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Esther 1:1-22, Queen Vashti

Friday, December 1

Queen Vashti's Sexual Abuse

Yes, today a text from Esther is breaking into our series on Jeremiah. In light of the mounting allegations about sexual misconduct that is dominating our news outlets, I felt we needed a discussion about it here. Thank you for your willingness to journey here with me.

In this first chapter of Esther, we meet King Ahasuerus' queen, Queen Vashti. They lived in a patriarchal society, not at all where husbands and wives were equal partners. Queen Vashti was expected to do whatever her king told her to do. 

King Ahasuerus loved to throw banquets to show off how much power and wealth he had. When Ahasuerus got drunk at one of his raves, he thought it would be fun to show off his queen for all to see. He summoned Vashti to be paraded in front of his guests as a treasure -- an object for him to own and control. She was likely being asked to perform for him and his guests -- think strip club with lap dances. She refused, and was banished from the presence of the king. She would be replaced by a younger, more beautiful virgin, Esther.

Vashti's banishment was not simply because she had refused to obey -- she was banished because her actions might set a precedent among women that they don't have to do what their husbands tell them to do. Fearing a sort of revolt from the women, the king and his court punished to keep other women in their place, and to keep men in power.

Queen Vashti was in an impossible situation. If she had obeyed her king, she would have had to endure sexual abuse. Since she disobeyed her king, she was banished from his presence. As soon as Ahasuerus made the decision to summon her, she became utterly powerless.

The objectification and abuse of women has been happening since the beginning of time. We are living in a very interesting moment in history because women are coming together to reject the social norm that has kept them silent about their abuse. Women are saying, "no more," and the storm is just beginning to brew.

Many years ago, I attended college near LA. I wanted to be a music video editor. I got an internship at a local editing studio, where I followed the men around, watching what they were doing, but rarely having the opportunity to do it myself. One afternoon I was able to sit in on an editing session, and before I knew it, it was night, and everyone had left except the editor and me. All of a sudden I realized I was alone with a man I hardly knew and it was horribly frightening. I quickly made my excuses to leave, and he offered to walk me to my car. At my car, he kissed me, I got in my car, and left. He was married with children. I was 18. I was lucky -- it could have ended much worse for me.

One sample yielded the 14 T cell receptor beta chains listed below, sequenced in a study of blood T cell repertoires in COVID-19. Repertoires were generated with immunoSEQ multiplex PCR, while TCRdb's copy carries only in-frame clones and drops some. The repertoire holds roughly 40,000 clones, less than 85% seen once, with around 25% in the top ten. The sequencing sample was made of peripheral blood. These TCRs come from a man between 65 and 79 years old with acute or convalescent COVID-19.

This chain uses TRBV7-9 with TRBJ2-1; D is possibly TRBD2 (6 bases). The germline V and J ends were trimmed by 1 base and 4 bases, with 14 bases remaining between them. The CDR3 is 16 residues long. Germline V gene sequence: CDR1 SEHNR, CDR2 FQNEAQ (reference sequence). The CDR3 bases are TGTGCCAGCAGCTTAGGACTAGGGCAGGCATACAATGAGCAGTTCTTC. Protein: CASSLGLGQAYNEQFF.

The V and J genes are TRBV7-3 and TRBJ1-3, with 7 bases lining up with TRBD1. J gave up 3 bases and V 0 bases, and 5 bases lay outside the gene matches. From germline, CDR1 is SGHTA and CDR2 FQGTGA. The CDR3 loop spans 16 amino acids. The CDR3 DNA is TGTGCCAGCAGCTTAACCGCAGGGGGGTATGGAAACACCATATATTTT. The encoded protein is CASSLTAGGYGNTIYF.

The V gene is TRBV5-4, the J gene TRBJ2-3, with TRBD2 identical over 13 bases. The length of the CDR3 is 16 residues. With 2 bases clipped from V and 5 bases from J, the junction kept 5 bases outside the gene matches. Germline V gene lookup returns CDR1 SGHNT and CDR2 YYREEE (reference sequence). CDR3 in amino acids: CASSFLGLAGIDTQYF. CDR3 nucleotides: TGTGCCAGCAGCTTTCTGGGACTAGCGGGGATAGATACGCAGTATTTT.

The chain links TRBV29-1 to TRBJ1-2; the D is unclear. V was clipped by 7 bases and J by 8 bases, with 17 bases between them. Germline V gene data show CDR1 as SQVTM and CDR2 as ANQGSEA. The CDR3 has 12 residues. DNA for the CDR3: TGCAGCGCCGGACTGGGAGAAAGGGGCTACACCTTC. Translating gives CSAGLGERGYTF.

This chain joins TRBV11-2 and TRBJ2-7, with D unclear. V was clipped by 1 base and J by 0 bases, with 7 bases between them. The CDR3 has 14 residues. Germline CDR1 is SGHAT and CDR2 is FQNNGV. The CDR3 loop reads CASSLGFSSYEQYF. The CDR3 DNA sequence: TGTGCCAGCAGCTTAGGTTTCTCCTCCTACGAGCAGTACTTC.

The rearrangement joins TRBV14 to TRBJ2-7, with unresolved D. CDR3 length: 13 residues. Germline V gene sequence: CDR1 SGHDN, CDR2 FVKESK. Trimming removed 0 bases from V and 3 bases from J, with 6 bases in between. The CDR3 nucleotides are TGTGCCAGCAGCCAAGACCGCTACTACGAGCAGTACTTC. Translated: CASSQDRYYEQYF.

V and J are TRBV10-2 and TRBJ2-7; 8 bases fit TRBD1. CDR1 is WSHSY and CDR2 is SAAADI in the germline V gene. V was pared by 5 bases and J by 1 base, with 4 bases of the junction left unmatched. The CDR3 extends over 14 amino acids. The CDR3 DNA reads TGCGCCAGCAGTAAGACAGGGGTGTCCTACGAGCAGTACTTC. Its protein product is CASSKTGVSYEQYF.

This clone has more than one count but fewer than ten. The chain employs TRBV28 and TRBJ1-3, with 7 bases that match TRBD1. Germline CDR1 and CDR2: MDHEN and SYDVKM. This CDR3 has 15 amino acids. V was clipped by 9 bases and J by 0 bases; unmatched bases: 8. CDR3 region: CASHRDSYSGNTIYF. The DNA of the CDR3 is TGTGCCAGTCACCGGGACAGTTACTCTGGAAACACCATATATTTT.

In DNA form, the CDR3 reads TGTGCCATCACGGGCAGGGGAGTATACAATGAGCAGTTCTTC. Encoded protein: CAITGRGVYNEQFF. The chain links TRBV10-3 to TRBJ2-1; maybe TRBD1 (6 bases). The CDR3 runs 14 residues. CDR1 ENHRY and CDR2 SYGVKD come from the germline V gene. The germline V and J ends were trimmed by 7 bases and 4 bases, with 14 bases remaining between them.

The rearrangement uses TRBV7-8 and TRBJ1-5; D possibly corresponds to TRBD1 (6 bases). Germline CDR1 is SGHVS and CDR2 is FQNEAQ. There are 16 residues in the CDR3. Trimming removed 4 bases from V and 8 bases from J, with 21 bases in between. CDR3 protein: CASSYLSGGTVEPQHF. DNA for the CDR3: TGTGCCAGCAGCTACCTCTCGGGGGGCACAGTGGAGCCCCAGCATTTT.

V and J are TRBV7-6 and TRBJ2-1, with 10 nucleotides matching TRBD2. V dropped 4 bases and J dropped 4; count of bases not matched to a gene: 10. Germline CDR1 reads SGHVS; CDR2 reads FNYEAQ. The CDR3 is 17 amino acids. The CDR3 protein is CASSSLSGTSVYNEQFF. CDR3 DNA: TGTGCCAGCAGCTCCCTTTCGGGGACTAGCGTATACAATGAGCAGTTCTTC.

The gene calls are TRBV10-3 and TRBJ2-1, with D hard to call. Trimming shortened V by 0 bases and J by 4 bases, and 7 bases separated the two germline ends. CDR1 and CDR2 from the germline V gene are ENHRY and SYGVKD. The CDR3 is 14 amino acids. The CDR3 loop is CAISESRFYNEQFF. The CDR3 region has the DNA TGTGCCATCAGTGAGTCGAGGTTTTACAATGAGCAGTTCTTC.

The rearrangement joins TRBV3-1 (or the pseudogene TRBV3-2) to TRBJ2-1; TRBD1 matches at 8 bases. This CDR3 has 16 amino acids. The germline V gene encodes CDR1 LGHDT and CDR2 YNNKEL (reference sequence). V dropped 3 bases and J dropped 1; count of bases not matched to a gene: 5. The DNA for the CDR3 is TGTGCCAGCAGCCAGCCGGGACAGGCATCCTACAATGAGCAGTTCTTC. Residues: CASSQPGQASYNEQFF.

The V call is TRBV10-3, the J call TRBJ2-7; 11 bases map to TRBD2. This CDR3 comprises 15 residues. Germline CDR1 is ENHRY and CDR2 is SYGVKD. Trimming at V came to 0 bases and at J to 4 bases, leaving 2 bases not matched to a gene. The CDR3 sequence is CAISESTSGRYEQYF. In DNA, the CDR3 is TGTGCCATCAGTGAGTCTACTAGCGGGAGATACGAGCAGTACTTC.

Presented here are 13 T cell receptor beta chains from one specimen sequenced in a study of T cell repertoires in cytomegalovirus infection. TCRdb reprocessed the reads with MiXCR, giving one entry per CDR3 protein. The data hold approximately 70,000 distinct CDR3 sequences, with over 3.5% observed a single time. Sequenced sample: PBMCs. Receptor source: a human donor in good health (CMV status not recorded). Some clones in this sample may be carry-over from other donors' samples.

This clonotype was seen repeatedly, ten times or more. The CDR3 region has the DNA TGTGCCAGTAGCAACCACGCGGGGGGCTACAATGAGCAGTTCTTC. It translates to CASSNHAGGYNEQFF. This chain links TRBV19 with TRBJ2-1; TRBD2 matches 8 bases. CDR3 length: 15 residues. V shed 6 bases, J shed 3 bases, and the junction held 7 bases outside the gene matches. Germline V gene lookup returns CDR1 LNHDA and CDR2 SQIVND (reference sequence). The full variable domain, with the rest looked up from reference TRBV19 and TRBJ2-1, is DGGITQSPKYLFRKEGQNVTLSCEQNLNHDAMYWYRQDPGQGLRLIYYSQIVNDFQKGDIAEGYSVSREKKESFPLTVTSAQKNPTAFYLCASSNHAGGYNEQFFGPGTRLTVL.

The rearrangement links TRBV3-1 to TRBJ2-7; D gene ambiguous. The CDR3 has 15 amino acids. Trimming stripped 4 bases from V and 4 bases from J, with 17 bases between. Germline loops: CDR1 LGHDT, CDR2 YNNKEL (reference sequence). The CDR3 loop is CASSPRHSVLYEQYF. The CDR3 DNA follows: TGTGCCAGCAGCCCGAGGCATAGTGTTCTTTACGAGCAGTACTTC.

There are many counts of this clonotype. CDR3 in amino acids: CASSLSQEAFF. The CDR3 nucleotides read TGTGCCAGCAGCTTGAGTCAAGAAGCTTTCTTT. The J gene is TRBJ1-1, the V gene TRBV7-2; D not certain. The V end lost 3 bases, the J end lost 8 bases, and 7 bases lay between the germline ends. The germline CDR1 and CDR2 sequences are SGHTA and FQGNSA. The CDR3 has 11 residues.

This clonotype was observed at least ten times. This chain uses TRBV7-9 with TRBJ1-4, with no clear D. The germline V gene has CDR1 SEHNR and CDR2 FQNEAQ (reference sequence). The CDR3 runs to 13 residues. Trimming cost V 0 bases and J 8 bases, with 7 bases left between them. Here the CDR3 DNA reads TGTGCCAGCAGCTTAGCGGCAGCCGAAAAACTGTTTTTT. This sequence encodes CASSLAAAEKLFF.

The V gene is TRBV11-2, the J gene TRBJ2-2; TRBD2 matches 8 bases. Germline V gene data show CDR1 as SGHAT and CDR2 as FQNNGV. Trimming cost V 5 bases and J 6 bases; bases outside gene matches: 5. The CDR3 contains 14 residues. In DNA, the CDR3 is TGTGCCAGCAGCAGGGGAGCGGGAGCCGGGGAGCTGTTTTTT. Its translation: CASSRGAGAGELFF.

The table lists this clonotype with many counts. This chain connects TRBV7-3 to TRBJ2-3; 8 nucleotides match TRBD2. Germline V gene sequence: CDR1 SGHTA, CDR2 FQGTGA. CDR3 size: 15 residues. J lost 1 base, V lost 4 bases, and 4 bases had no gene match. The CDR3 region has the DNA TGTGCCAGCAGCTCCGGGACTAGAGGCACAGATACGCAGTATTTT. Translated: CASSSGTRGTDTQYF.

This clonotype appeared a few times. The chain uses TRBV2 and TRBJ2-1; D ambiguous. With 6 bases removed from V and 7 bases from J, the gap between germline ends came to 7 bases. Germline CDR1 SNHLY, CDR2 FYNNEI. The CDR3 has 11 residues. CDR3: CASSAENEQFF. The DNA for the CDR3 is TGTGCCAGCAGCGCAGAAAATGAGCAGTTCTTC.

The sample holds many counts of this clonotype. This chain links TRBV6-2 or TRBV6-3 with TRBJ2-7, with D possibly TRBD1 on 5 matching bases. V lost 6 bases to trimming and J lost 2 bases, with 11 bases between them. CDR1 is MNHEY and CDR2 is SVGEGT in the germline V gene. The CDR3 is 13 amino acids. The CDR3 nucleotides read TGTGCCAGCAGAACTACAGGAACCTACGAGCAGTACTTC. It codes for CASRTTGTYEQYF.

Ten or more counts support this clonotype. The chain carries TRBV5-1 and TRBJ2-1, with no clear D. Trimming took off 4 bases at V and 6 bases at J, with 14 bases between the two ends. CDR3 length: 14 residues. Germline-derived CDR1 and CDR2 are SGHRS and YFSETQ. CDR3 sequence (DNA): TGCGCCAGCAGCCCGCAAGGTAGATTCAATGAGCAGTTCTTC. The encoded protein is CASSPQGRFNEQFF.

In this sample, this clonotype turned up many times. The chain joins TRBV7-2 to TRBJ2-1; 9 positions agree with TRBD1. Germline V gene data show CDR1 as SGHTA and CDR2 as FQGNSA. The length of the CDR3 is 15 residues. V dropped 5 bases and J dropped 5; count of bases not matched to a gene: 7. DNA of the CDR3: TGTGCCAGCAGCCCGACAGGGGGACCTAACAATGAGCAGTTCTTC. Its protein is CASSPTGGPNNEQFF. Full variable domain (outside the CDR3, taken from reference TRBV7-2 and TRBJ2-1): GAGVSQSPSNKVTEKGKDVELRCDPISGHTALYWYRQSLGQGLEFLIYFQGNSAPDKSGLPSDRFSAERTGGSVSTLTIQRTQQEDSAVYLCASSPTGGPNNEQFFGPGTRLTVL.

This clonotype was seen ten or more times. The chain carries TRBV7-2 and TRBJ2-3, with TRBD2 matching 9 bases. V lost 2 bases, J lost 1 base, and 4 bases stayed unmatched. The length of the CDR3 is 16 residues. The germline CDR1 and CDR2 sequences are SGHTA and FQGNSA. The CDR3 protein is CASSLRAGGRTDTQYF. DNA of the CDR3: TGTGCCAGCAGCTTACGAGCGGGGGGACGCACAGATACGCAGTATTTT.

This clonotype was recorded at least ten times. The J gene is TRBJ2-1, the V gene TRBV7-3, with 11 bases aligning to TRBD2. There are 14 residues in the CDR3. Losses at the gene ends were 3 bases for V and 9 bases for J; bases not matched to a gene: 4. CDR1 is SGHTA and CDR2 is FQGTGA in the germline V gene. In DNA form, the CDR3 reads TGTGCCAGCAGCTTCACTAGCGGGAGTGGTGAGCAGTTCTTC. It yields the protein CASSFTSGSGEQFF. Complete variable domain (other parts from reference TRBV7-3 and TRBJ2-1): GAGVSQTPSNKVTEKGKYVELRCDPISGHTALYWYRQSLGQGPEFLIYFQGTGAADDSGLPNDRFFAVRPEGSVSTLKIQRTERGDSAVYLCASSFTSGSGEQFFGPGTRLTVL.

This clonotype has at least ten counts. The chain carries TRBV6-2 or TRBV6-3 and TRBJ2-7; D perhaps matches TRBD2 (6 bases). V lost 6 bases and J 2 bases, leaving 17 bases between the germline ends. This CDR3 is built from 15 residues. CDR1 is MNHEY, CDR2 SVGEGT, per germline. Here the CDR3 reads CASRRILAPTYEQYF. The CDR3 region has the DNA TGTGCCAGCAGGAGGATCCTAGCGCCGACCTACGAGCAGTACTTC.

The experience rattled me, and I ultimately left LA knowing I didn't have it in me to do what it would take to survive in that culture. 30 years later, women in Hollywood are still facing the same abuses. In order to make it there, sexual favors are expected, and it's disgusting and aggravating. Maybe there will come a day when young girls wanting to act or sing can do so without losing their integrity. Maybe it will happen in all workplaces, homes, and social atmospheres. Let's face it, these things happen everywhere.

Yes, these things even happen at church. As a young minister, I quickly got used to people commenting on my hair, my clothes, my legs. Men calling me "honey" or "sweetie." Hugging me a little too long. At my first colleague meeting, where I was the only woman, the men laughed and talked about their pickup basketball games, how fun they were, never once considering inviting me to play. Being a mom of two young kids at the time, I commented, "I don't play basketball, but I do play a mean Candyland." I hoped it was just enough to let them know I didn't appreciate their blatant attempt to unwelcome me from their group.

Once I got a phone call from an anonymous person needing pastoral guidance. He launched into a detailed story about a sexual encounter he'd had, and I finally realized it was not a pastoral call -- it was a creeper targeting female ministers. 

These are just a few of the hundreds, if not thousands of experiences I've had with men being inappropriate sexually or gender-wise. Every single woman and young woman I know has also had unbelievable experiences. We've all been pinched, stroked, rubbed, kissed, verbally assaulted, or even raped. We're tired of it. We're tired of it happening. We're tired of being told we are to blame. We're tired of being told it's all in our heads. We're tired of being silenced when we muster the courage to speak about it.

So what can be done? Women and men can both do things to shift the culture. Most men I know aren't rapists, but many are guilty of inappropriate conversations -- if not directly to a woman, then at least to their guy friends. It might seem benign -- nobody heard it but the guys -- but it has to stop. As long as guys are objectifying women, then men will be able to get away with bigger offenses. Men and women have to stop crossing lines. But where are those lines? Here are my boundaries. Feel free to chime in at any time. (I'm not talking about being in an intimate relationship -- these are for platonic relationships.)

What Men Can Do:

  • Don't talk about a woman's breasts, behind, or vagina, or about doing sexual things to a woman. Not to a woman. Not to your friends. Not online. Not by text, Instagram, FB, Snapchat, Twitter, Pinterest, or any other form of social media. Not in the bathroom or at your desk.